Meanwhile, many financial institutions (credit unions included) have demonstrated a devoted fascination with the (alleged) cure-all potential of blockchain technology. I’m motivated by this peculiar fascination of the moment; specifically, the fact credit unions and other centralized financial institutions remain fixated on funding and exploring ways to further the development of a technology designed to displace centralized storage of value or borrowing of funds from a trusted party. I’m disappointed by the manic myopia around displacing ourselves from the privileged position as trusted transactors. I’m concerned by these precarious ‘solutions’ being peddled by so-called technologists, supposed consultants, and industry ‘innovators,’ aggressively and eagerly working to transform credit unions into something altogether incompatible with their origins as institutions chartered on the premise of shared interest and common community economic concerns.
The widespread adoption of blockchain technology unequivocally means the transformation of our technological and financial world into one where distrust, anonymity, and decentralized/dispersed authorities dictate the transactional and banking norms to come. Imagine a world where distrust and decentralized/dispersed data is the basic building block for all financial products and services. Sound like a world where your credit union will thrive?
In the spirit of avoiding confusion, and in an attempt to avoid angering the numerous blockchain trolls collecting (handsome) fees to allow credit unions and financial institutions to cross the bridge into the promised future utopias, I want to state the following: blockchain most certainly has a purpose and has valid applications and uses.
Alternative, non-governmentally issued or regulated currencies are the prime example. Another great use case is international payments and funds transfer (outside the current, costly, slow bank-based system). A third authentic innovation would be a true digital cash, tradeable and transactable without centralized authorities or agencies controlling (or even having knowledge of) every transaction.
Credit unions will almost certainly spend many more years and untold additional millions of dollars attempting to unlock the panacea of alternative payments and internet transaction protocols. I don’t disagree with the pursuit of this goal. Most of our technology within credit unions is terribly, woefully outdated and irrelevant in comparison to industries outside our privileged and protected niche. This is precisely why we should contemplate the precarious nature of playing with technologies genetically and historically incompatible with the niche we occupy; especially because this niche brings unparalleled value and purpose to so many communities, families, businesses, and individual lives across our nation and the world.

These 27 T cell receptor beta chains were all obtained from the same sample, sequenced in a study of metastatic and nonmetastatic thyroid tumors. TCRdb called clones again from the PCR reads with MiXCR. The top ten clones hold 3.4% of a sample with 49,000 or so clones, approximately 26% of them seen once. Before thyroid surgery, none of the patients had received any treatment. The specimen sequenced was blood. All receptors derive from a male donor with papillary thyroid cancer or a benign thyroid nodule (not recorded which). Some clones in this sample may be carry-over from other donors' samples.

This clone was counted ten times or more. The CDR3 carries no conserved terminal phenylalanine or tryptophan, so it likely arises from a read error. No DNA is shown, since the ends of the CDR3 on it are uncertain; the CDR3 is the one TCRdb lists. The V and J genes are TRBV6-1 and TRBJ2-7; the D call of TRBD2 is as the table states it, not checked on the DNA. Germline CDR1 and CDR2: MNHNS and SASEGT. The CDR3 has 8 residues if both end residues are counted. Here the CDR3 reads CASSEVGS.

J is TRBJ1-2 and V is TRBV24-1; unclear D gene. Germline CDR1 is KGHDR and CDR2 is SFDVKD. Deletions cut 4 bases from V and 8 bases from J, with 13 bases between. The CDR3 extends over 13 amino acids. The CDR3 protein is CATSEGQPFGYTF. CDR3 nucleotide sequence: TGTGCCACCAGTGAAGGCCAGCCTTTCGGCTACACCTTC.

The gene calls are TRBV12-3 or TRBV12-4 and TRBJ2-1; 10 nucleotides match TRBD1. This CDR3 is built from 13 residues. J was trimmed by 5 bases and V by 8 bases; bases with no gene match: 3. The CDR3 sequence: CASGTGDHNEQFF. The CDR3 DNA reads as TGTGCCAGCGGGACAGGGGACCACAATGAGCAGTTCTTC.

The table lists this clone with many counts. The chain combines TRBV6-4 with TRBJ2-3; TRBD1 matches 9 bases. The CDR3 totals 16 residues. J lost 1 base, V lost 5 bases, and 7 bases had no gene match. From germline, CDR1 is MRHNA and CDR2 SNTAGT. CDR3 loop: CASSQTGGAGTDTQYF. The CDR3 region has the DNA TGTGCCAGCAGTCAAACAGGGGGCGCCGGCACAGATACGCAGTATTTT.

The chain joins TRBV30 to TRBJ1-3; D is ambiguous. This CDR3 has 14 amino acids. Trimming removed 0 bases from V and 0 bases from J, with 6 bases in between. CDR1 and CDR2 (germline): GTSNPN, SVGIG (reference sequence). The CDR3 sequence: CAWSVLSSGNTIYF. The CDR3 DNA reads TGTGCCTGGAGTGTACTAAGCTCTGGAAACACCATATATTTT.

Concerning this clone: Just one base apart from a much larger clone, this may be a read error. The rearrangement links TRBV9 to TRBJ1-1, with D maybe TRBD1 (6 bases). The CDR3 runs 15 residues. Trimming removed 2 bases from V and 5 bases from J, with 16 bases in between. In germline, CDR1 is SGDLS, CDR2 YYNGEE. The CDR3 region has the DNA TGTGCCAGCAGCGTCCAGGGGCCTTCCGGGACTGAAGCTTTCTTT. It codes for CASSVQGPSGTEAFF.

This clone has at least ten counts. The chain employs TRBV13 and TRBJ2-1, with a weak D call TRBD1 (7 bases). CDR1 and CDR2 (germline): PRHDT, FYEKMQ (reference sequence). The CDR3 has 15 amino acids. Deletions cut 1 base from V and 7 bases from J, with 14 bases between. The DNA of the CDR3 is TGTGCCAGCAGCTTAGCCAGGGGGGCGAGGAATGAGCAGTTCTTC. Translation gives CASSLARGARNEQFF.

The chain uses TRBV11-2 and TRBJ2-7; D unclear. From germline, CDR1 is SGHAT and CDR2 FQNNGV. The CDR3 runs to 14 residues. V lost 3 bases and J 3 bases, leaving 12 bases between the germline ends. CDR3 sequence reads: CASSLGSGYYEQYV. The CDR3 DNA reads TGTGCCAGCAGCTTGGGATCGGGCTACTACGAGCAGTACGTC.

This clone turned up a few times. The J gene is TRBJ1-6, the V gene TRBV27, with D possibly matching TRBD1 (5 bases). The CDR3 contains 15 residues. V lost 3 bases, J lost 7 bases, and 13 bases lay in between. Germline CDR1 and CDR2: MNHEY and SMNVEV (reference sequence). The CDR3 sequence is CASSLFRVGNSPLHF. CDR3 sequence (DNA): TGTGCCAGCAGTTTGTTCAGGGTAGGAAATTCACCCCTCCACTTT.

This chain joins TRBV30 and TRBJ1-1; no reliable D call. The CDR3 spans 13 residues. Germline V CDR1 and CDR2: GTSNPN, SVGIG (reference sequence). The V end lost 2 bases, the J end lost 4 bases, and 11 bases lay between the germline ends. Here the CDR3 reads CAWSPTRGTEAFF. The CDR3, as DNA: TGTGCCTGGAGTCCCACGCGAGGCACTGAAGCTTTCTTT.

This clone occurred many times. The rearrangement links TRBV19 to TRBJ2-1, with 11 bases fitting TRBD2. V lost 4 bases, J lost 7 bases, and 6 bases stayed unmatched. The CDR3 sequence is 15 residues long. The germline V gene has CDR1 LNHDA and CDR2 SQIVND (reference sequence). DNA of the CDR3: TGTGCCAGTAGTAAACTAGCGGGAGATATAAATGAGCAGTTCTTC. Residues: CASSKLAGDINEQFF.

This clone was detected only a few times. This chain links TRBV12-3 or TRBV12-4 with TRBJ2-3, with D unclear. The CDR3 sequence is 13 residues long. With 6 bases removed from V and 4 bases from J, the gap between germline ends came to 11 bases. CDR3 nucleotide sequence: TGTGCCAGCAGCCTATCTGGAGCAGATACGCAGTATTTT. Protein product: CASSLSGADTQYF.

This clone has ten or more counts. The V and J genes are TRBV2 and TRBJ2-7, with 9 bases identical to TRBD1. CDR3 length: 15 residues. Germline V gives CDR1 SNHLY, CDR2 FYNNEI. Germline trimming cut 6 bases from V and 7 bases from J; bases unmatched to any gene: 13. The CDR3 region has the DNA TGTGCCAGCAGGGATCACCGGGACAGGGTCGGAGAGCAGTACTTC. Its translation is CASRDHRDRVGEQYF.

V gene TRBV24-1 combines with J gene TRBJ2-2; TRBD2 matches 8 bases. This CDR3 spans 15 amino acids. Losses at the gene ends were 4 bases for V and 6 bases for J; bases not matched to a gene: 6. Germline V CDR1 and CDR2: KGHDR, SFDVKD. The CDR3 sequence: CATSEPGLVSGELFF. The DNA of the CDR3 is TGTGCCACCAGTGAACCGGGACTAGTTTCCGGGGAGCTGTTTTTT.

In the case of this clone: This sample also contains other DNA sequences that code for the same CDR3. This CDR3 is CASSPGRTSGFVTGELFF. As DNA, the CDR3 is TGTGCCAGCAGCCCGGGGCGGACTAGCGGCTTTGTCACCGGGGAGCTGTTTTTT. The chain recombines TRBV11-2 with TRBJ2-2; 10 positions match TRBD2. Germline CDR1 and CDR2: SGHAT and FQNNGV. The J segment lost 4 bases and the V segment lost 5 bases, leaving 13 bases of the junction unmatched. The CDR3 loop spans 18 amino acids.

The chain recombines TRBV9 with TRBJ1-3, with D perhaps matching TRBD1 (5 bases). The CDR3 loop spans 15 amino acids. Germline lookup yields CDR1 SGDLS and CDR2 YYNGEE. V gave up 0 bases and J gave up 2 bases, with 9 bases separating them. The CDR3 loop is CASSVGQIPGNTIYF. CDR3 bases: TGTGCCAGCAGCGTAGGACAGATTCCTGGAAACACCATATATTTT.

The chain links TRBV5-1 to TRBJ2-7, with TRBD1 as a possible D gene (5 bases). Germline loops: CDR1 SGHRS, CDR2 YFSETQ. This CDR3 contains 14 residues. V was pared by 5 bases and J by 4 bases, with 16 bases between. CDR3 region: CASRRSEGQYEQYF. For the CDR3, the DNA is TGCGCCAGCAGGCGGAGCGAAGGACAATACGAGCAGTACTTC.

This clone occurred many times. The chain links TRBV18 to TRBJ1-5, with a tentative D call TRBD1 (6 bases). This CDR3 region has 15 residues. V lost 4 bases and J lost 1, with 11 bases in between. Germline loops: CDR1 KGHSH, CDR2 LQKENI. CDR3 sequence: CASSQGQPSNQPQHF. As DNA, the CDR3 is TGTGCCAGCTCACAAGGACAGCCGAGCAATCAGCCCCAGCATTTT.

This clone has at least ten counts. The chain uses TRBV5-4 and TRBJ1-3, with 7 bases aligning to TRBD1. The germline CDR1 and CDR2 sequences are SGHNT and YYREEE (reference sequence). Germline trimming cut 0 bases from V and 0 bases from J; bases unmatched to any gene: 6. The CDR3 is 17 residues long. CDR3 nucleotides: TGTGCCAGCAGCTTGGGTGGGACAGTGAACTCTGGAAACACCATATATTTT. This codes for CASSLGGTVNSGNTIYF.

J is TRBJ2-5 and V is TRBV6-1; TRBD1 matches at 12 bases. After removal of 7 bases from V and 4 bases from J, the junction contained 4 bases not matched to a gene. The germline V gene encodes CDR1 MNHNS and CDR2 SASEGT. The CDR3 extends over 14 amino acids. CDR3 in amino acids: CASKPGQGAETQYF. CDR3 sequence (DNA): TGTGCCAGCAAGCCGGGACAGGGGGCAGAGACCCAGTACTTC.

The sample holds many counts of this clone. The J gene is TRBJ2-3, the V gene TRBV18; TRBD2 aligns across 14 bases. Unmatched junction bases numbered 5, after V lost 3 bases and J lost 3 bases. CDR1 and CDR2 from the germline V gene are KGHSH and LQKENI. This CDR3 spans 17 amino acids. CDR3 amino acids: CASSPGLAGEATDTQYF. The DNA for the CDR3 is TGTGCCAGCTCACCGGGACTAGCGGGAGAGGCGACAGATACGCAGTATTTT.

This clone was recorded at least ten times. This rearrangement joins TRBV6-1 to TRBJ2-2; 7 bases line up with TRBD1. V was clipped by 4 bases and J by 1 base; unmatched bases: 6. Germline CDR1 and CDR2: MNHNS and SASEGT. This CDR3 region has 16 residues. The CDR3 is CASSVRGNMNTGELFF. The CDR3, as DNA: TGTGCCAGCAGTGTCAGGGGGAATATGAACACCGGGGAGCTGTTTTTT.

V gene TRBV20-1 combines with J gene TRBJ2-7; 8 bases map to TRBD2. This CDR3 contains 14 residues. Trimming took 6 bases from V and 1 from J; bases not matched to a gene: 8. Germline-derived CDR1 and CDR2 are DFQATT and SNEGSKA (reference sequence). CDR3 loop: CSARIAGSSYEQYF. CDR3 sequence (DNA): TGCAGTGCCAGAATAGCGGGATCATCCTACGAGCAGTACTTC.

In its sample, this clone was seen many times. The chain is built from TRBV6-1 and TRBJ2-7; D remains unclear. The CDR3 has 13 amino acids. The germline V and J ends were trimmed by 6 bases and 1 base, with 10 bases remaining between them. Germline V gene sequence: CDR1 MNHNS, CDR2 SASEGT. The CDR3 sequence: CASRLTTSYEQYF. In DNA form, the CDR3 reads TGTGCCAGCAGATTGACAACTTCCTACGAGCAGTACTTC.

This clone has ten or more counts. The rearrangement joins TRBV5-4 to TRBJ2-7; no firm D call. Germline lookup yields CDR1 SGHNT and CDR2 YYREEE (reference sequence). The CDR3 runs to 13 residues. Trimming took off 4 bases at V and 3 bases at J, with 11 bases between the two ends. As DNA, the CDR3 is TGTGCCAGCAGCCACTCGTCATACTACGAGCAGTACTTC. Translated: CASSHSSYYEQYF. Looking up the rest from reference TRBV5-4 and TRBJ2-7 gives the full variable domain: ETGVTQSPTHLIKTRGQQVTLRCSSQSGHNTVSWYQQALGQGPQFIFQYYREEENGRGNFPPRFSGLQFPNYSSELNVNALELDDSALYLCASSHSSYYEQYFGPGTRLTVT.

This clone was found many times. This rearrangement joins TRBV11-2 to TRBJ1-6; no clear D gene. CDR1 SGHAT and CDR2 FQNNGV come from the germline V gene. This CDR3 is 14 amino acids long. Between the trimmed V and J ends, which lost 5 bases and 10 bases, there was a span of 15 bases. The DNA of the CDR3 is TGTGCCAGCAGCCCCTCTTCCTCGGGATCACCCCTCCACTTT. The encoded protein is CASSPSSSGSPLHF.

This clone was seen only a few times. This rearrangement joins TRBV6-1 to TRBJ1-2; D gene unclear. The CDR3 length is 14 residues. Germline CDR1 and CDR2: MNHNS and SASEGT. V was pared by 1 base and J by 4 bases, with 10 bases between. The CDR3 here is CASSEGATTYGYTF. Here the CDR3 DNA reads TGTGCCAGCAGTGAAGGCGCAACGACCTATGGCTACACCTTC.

Blockchain, Bitcoin, and bank-backed alt-chains and cryptocurrencies aren’t going anywhere (Mr. Robot is probably unnervingly close to the mark on this front). Panic and distrust will only increase the market cap of these players, again. Credit unions could very easily be carried away by another wave of economic uncertainty and imposed government regulations and ‘efficiencies.’
Blockchain doesn’t increase the amount of data you have readily available to efficiently mine, analyze, and use in a centralized location to improve your members’ lives and cement your position as the hub of a local economy. It doesn’t add to the density of your data as a modern financial institution concerned with delivering fast and affordable products and services over various digital channels. It doesn’t reduce transaction costs. It won’t solve for data-hungry regulations and mandates like CECL. It doesn’t promote centralization and protection of your members’ data; nor is it compatible with mandates to know your member or maintain a centralized, complete, composite understanding of individuals transacting with or borrowing from your institution. Finally, we haven’t even broached the topic of whether your local or federal regulator will comprehend or condone early escapades and investments into technologies of distrust and decentralization/dispersal of transactions and member data (once they figure out that’s what blockchain fundamentally is and does). This final observation is critical, especially considering eventual academic analyses of Bitcoin’s meteoric rise will likely unveil widespread market manipulations and flaws in the foundational technology (blockchain) made massive ‘pump and dump’ price jumps possible and exploitable.
Despite all the present challenges and shortcomings of blockchain technology and the cryptocurrencies it supports, DaLand CUSO believes blockchain, Bitcoin, and other variations of these emerging technologies will be part of your future world. However, that’s not a question which troubles the exceptional minds on our team. The only question of concern is whether your local universe will be held together by a strong enough core to remain relevant in the face of (or even use to your benefit!) the effects of these emerging forces. The answer to that question is something I and the DaLand CUSO team are already addressing as a means of ensuring strong credit unions remain real financial gravitational forces and epicenters of community commerce and trust.
Jon Ungerland | COO/Founder
Jon Ungerland believes the core philosophy underlying credit unions is the plausible and sustainable model for preserving healthy financial institutions and promoting financially dignified and strong communities in the 21st Century. Mr. Ungerland is committed to vigorously exploring philosophical principles and technological concepts surrounding the privileged position credit unions occupy as centralized, trusted, community financial institutions in an era of disruptive ‘innovation’ and rapid technological transformation. As an avid technologist he has worked to immerse himself in the technologies that impact credit unions and their members. Jon is an Ivy League intellect devoted to developing methodical, data-driven solutions to address any situation and has cultivated a team that specializes in journeying with credit unions to actualize their technological, operational, and strategic goals.